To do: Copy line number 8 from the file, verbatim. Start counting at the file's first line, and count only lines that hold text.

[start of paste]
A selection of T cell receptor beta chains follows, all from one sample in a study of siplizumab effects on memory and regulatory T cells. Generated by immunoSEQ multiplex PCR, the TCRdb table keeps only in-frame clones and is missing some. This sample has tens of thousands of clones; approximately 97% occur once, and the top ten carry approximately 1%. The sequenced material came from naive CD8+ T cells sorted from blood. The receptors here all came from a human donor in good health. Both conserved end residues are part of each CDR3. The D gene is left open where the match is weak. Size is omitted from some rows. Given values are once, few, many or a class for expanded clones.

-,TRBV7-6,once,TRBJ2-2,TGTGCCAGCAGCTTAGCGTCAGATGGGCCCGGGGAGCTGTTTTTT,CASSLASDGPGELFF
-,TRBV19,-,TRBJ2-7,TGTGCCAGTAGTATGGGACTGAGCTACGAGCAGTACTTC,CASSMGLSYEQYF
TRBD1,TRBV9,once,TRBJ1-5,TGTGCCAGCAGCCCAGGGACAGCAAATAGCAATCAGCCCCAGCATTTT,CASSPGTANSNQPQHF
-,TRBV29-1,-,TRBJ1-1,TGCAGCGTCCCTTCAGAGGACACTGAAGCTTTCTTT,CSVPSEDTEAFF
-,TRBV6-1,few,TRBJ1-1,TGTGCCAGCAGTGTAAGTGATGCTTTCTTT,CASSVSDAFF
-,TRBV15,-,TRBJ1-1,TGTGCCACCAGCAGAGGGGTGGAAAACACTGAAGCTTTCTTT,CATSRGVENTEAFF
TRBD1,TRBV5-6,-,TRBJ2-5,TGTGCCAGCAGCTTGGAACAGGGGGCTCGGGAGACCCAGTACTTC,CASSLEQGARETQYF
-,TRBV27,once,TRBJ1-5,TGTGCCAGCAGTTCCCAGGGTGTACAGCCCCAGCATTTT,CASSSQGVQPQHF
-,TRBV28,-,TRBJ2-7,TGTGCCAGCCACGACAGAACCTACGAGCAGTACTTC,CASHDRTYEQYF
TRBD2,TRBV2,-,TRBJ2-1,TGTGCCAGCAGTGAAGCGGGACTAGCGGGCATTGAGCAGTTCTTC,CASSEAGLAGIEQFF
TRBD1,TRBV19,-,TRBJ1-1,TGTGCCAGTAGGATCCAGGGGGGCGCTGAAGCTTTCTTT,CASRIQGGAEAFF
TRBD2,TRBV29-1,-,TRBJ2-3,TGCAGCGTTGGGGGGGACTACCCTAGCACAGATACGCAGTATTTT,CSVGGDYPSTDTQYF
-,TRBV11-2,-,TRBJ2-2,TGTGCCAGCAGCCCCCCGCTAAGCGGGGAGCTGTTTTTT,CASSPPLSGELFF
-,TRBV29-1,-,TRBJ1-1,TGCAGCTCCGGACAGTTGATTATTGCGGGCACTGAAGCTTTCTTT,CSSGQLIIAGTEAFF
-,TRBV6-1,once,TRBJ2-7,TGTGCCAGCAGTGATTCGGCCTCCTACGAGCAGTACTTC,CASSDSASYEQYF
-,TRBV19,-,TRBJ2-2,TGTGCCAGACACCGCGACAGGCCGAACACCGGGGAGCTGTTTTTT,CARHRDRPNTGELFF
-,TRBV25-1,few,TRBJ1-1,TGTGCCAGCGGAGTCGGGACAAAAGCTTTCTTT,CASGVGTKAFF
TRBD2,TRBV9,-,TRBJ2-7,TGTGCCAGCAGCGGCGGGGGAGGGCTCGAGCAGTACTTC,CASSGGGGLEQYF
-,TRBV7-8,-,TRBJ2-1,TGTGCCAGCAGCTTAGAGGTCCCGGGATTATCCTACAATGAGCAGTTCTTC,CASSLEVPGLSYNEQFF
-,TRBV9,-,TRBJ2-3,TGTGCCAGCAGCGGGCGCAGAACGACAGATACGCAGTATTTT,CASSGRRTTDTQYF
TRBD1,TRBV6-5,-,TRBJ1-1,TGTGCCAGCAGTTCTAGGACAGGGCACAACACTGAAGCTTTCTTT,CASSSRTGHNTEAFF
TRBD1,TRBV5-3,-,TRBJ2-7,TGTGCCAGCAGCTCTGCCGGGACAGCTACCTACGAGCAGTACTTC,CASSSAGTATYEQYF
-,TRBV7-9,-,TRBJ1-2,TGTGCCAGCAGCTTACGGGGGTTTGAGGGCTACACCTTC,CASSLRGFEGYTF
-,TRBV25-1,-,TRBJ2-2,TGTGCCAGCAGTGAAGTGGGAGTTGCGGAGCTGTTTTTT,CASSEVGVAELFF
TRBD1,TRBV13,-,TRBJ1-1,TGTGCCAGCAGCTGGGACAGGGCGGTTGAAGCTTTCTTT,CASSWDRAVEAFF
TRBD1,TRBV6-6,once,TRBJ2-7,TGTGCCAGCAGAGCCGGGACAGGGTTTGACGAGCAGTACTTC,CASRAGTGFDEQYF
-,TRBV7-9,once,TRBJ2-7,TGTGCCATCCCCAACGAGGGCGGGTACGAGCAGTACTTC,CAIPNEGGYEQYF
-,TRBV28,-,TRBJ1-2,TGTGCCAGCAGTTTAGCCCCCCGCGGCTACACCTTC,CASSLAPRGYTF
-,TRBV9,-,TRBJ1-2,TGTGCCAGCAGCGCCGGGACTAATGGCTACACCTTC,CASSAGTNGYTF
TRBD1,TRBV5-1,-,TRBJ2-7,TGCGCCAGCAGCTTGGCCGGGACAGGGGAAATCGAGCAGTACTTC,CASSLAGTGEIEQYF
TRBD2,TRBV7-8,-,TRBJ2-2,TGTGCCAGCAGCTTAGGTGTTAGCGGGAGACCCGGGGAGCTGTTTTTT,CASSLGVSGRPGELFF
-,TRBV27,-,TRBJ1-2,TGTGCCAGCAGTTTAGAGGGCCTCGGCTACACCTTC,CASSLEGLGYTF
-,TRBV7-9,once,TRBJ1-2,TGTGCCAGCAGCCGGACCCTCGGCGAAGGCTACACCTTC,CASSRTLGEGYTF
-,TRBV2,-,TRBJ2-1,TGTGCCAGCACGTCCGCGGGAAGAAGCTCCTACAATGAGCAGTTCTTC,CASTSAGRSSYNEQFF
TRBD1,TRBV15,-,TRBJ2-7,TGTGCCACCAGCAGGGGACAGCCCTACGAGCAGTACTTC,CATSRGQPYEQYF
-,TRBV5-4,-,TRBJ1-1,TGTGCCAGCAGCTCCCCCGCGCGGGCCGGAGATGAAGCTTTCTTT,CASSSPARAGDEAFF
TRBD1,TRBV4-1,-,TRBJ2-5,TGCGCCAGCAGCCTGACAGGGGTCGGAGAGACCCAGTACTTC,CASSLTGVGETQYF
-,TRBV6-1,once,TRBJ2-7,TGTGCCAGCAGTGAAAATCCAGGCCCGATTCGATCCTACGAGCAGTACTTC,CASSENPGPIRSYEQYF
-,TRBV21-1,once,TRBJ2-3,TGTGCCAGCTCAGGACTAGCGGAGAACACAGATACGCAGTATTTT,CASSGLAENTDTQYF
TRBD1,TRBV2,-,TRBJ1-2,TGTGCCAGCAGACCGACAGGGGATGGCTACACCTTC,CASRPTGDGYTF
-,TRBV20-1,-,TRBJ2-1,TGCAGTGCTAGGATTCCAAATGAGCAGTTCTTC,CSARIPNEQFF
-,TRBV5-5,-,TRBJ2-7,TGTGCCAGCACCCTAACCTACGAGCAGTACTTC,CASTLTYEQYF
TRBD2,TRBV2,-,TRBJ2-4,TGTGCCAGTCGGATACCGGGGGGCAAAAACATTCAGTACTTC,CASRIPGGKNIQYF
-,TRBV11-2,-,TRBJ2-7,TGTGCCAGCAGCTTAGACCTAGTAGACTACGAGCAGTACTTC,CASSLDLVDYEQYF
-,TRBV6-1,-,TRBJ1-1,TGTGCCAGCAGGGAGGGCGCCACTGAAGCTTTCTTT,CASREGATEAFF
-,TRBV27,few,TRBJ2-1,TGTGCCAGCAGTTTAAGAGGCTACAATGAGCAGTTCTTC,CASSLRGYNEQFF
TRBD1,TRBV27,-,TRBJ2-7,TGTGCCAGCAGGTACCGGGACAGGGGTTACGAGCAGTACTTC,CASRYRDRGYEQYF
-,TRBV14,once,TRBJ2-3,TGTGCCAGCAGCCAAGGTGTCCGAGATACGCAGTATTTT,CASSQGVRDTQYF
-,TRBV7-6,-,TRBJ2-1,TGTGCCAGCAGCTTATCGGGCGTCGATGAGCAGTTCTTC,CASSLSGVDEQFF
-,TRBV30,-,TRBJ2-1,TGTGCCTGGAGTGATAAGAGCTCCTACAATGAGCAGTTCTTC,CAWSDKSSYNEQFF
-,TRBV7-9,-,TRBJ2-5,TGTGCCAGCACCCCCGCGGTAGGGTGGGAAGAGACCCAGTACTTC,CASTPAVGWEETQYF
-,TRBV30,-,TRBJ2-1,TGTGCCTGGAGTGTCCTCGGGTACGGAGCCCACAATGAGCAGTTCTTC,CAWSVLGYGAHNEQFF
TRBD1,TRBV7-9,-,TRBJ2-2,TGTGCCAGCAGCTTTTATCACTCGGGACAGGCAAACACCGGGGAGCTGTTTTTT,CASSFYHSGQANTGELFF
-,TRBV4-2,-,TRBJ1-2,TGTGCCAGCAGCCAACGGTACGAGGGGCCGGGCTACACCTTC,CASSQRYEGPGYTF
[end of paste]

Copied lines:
TRBD1,TRBV5-6,-,TRBJ2-5,TGTGCCAGCAGCTTGGAACAGGGGGCTCGGGAGACCCAGTACTTC,CASSLEQGARETQYF